The kind of market uncertainty in the last year or so also helped fuel more moves by high-net-worth individuals to tax-favorable states (on the heels of pandemic-related migrations to these places), like Texas, Durkin added, to help their money go further. “The low-tax states are really cashing in on this,” he said.

In one way or another, though, each brokerage leader felt that a part of their company’s community or culture helped them to stand apart from the rest.

Rory Golod | Compass

Sotheby’s International Realty, for instance, has what Nelson called a “community” (as opposed to the colder “network”) across 81 countries, which helps luxury agents create valuable connections around the world.

“It’s really about how do [agents] capitalize on that community to build their portfolio,” he said.

Although Compass has often touted its technology as a value proposition in the past, Golod threw a curveball and said the brokerage’s support in helping agents make more money and save more time is what sets them apart from the rest.

“We’re thinking about it, not so much as it’s this one thing we do. We’re thinking about how we can make you more money and save you time,” he said.

Meanwhile, Durkin said that no other brokerage could hold a candle to Douglas Elliman’s culture.

“The agents really love our culture,” the CEO said. “There’s a lack of that elsewhere.”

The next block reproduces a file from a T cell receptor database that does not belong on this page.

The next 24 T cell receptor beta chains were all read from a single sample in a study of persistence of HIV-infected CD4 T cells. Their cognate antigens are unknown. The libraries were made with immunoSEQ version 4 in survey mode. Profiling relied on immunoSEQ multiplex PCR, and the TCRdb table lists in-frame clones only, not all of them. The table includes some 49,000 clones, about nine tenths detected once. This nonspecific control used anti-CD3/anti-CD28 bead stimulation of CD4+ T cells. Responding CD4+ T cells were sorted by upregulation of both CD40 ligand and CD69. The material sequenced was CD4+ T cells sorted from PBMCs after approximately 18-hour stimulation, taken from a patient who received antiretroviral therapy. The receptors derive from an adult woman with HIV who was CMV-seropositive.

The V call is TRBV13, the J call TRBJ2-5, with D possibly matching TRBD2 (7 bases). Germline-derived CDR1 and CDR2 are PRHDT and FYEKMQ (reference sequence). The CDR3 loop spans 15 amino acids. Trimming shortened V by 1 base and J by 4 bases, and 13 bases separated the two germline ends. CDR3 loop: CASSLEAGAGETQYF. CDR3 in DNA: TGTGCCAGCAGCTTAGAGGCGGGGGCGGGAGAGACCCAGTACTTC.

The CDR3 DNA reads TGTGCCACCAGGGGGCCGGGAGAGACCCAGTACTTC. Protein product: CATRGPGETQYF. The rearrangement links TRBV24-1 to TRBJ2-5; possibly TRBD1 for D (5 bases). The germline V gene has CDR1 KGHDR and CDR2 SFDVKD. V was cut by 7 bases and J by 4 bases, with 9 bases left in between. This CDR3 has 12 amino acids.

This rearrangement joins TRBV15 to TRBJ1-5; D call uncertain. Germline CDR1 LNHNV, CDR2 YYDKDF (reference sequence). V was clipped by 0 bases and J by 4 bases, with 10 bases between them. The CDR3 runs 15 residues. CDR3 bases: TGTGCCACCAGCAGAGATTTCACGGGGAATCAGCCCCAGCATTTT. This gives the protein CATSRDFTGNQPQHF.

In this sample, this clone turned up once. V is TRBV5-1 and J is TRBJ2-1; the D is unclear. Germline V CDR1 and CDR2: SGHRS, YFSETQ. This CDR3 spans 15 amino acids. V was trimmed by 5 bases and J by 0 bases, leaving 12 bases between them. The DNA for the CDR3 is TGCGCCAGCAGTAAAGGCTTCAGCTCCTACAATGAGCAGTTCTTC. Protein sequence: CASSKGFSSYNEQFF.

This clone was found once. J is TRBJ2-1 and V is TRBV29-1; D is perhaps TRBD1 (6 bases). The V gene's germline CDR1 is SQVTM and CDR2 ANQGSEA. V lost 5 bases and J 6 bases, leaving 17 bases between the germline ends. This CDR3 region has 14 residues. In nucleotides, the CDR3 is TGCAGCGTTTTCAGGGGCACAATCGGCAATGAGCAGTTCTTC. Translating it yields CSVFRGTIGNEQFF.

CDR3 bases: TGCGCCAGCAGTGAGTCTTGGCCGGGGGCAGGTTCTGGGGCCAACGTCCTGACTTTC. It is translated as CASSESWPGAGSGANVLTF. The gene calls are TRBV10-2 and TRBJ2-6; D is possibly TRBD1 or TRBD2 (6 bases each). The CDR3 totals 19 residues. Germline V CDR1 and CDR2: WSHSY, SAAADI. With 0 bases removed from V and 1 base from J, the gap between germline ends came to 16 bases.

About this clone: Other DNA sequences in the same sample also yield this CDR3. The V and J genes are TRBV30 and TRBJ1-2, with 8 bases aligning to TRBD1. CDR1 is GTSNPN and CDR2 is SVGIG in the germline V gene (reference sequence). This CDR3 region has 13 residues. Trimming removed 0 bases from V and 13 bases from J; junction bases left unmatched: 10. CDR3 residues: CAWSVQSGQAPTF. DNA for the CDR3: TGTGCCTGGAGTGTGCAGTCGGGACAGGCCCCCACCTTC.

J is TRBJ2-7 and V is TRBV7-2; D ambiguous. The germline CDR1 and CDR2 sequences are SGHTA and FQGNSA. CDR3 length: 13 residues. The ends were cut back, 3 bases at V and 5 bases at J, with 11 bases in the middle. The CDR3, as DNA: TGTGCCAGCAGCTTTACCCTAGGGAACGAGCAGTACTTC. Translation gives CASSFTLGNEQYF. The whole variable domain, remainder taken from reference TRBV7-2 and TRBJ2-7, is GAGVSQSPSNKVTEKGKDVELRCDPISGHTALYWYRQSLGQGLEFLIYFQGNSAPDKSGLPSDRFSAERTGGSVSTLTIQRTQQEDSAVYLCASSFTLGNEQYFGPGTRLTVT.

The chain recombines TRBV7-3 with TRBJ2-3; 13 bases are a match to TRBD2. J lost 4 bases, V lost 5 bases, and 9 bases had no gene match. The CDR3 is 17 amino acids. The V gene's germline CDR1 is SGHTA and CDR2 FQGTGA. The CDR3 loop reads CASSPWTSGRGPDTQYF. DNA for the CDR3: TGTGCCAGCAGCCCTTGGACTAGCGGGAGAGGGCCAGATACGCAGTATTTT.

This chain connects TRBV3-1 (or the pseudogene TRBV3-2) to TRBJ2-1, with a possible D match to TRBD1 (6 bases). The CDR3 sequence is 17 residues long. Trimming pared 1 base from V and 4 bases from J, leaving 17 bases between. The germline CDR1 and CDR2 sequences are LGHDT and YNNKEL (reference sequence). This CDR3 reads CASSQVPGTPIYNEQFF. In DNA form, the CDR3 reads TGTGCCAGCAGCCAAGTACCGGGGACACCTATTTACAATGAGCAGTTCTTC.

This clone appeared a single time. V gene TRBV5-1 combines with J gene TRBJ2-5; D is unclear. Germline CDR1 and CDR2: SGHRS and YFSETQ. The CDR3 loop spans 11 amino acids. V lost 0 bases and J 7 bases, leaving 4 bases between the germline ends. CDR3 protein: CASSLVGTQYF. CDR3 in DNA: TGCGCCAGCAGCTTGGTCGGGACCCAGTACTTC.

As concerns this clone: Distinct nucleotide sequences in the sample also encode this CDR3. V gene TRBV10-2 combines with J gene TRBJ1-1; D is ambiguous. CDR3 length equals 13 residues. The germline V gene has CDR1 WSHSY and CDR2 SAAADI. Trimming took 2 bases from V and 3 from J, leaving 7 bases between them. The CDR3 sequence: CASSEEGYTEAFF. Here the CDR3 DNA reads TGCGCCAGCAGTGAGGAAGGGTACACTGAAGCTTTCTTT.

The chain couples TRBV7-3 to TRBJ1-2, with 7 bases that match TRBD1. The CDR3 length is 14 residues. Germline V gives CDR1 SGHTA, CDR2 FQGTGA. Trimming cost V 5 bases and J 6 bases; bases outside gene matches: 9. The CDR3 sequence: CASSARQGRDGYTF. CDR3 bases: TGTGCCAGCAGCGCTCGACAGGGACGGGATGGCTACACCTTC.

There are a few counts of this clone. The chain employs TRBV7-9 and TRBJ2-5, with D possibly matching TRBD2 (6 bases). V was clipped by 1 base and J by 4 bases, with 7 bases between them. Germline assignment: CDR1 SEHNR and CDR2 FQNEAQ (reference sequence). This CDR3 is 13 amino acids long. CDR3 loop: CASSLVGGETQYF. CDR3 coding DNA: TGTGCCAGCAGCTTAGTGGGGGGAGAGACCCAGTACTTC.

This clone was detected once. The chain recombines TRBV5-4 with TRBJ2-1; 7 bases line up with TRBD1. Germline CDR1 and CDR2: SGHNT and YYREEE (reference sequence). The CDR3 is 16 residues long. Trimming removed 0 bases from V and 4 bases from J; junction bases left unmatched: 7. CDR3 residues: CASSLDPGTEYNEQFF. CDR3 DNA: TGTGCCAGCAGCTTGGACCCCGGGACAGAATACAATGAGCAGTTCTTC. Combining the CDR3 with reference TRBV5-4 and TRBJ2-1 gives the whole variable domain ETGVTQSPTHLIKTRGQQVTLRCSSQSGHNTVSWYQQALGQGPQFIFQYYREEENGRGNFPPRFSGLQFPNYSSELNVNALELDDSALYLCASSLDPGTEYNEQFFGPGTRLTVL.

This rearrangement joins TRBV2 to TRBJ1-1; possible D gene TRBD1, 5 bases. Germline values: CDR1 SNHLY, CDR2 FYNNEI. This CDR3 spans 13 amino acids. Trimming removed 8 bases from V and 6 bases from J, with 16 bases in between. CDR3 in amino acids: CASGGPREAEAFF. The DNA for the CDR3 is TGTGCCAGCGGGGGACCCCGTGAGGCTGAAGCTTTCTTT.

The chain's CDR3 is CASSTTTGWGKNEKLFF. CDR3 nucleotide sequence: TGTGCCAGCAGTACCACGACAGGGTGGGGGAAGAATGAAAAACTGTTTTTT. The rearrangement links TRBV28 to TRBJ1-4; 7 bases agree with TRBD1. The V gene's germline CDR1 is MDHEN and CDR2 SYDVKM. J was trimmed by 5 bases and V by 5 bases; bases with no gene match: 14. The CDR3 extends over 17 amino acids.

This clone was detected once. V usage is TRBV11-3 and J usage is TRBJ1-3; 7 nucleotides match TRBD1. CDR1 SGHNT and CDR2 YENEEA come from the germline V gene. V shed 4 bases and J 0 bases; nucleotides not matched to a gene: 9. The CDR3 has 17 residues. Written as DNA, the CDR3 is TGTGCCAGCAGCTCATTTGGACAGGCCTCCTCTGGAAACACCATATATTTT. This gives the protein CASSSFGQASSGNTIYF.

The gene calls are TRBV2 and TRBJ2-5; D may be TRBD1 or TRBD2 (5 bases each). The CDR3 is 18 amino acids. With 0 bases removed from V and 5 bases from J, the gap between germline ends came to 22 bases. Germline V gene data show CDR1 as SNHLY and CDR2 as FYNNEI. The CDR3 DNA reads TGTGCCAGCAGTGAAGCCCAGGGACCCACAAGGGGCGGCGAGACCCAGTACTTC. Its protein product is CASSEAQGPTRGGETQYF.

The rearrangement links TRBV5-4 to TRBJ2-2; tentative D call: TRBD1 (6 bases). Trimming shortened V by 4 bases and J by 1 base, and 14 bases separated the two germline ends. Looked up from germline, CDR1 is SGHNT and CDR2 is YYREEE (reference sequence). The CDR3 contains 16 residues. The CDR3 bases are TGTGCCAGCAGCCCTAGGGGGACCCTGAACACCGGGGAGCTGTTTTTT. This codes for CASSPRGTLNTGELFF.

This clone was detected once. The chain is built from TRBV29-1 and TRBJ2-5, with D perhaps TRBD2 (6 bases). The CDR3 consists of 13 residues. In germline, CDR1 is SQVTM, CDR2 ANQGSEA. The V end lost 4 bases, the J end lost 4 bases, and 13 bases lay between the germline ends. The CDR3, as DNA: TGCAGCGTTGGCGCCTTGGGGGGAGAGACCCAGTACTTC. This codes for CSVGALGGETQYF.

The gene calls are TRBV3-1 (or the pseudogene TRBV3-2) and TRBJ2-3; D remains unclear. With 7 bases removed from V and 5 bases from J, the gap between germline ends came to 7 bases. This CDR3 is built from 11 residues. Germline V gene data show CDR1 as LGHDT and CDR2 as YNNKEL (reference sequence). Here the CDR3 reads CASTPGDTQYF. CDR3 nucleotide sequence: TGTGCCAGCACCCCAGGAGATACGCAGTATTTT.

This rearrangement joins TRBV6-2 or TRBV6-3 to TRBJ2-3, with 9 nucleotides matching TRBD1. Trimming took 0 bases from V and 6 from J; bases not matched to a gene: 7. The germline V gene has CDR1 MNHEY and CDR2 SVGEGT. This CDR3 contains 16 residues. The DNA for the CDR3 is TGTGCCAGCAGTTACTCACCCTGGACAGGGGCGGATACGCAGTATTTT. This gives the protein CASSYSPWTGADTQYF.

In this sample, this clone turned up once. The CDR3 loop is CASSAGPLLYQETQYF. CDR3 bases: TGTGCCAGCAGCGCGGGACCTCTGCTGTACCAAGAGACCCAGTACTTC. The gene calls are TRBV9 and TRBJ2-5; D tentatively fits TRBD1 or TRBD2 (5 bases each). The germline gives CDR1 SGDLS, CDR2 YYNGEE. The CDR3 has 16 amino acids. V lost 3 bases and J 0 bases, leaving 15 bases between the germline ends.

“The agent is our client, and they’re No. 1 for us,” Durkin added.

Email Lillian Dickerson


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Property Chomp's Take:

Luxury leaders from three major real estate brokerages, Sotheby's International Realty, Compass, and Douglas Elliman, recently discussed how luxury clients are responding to changes in the market and how their respective brokerages are supporting their agents.

During a session at Inman Connect New York titled "Brokerage Head to Head," the panelists emphasized the importance of supporting agents and fostering a sense of community within their brokerages. Brad Nelson, CMO of Sotheby's International Realty, advised focusing on adding value and ignoring the noise. Rory Golod, Compass' SVP of growth and communications, encouraged brokerages to see industry challenges as opportunities for growth.

The panelists agreed that high-net-worth clientele have a different perspective on market changes compared to the general market. Luxury clients are less concerned about expenses but are more focused on being smart with their money and understanding the overall stability of the market. Scott Durkin, CEO and President of Douglas Elliman, expressed concern for first-time buyers who may struggle to afford commissions in the current market.

The luxury leaders also discussed how their brokerages differentiate themselves. Sotheby's International Realty highlighted its global community across 81 countries, which allows agents to create valuable connections worldwide. Compass, known for its technology, shifted the spotlight to its support in helping agents increase their income and save time. Douglas Elliman emphasized its unique culture, which the agents love and view as a significant advantage.

In conclusion, despite uncertainties in the real estate industry, luxury brokerages remain committed to supporting their agents and fostering a sense of community. Luxury clients are responding to market changes differently, focusing on smart financial decisions and stability. Each brokerage showcased its distinct approaches to standing out in the market, whether through global connections, agent support, or company culture.